In 1973, President Richard Nixon fired Archibald Cox, the special prosecutor investigating his role in the Watergate scandal. Cox had demanded that Nixon turn over copies of secretly recorded conversations between himself and administration officials, known as the White House tapes. Now, it appears as if President Donald Trump has taken a page out of Nixon’s playbook in his recent firing of FBI director James Comey.
Comey’s sudden termination was publicly attributed to his mishandling of the investigation on Hillary Clinton’s private email server. His controversial handling of the case transpired last year. Only weeks before Comey was fired, he admitted to investigating Russian interference in the presidential election while testifying in front of the House Committee on Intelligence. It’s not purely coincidental that he was discharged shortly after.
"We know that the House is investigating Russian interference in our election that benefitted the Trump campaign," Schumer said to reporters during a press conference on Tuesday. "We know the Senate is investigating. We know the FBI has been looking into whether the Trump campaign colluded with the Russians - a very serious offense. Were those investigations getting too close to home for the president?”
When Nixon fired Cox, both the Attorney General and Deputy Attorney General serving in his administration resigned in an act of protest. Sadly, Comey won't be receiving such support. Current Attorney General Jeff Sessions and Deputy Attorney General Rod Rosenstein recommended that Trump fire Comey, which Trump stated in a letter to the former FBI director.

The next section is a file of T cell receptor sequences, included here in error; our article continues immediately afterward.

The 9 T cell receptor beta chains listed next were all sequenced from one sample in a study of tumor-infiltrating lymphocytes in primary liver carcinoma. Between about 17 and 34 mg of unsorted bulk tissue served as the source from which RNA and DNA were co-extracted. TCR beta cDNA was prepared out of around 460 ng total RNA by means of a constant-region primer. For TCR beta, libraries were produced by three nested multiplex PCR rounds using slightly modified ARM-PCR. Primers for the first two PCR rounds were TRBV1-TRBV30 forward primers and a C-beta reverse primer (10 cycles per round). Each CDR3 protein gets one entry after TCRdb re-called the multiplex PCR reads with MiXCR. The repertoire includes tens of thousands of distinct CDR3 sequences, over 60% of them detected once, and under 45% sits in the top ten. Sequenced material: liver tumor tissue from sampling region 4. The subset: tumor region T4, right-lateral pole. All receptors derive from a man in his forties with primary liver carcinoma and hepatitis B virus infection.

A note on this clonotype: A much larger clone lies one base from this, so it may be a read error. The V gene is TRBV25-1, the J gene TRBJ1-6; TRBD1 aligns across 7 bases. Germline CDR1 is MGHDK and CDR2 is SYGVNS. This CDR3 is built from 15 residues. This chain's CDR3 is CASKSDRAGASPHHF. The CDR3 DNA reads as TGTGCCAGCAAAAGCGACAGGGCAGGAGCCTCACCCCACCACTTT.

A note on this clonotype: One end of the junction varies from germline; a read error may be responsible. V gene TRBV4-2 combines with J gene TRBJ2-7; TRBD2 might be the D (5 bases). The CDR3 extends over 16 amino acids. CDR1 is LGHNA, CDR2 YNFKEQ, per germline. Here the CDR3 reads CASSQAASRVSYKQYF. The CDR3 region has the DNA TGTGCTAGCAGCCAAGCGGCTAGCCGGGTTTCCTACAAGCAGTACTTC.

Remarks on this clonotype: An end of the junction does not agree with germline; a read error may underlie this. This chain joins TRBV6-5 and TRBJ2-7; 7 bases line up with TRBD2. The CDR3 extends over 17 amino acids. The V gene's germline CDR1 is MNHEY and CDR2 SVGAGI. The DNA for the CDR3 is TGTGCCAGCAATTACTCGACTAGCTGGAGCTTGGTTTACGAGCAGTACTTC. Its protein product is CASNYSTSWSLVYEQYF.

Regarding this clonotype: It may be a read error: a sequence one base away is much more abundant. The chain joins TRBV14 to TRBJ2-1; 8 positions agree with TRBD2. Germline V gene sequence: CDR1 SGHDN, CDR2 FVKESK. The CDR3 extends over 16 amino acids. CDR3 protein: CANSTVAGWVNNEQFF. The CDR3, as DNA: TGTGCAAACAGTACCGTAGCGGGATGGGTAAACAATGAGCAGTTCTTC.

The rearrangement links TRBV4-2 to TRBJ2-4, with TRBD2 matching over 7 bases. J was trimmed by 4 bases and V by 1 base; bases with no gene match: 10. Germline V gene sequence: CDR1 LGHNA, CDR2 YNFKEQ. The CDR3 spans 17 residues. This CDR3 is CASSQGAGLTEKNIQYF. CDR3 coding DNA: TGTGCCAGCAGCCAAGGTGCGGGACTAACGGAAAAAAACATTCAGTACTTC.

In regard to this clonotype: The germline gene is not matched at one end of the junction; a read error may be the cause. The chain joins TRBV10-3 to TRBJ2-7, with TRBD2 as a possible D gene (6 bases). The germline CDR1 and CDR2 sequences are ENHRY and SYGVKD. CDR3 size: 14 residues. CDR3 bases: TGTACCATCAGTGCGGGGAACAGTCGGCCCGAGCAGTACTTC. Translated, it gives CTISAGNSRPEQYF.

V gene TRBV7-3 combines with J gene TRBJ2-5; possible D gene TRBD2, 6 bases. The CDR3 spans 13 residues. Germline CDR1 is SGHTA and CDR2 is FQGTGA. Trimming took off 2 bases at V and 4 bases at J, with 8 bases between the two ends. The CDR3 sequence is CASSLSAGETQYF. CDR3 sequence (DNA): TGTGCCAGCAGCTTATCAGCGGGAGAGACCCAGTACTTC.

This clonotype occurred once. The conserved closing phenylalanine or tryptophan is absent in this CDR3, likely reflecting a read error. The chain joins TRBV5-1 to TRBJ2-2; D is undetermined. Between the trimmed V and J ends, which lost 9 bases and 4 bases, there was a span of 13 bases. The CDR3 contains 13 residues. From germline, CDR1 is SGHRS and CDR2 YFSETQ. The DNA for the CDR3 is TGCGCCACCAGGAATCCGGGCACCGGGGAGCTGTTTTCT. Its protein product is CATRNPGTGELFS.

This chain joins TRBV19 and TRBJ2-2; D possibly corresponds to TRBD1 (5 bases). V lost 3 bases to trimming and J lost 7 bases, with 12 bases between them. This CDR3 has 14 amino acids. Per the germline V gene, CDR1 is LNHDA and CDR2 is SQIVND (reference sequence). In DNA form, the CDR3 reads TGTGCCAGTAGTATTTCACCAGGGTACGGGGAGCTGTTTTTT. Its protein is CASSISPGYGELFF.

Following the Watergate scandal, Nixon was put under investigation and resigned in the face of certain impeachment. While we can't say that such an occurrence foreshadows the future of Trump’s presidency, there's no telling how much longer Trump will remain in office if such a situation escalates.
This article was posted by an author in collaboration with WeThePpl Podcast. The opinions expressed may not reflect the sentiment and stances taken by The Conservative Nut.
Sarah Kearns is a 17-year-old writer from New York City. When she's not scribbling in her notebook or doing pirouettes in ballet class, Sarah loves to take photographs and read. You can almost always find her with a pen in one hand and a cup of coffee in the other. Check out her website here.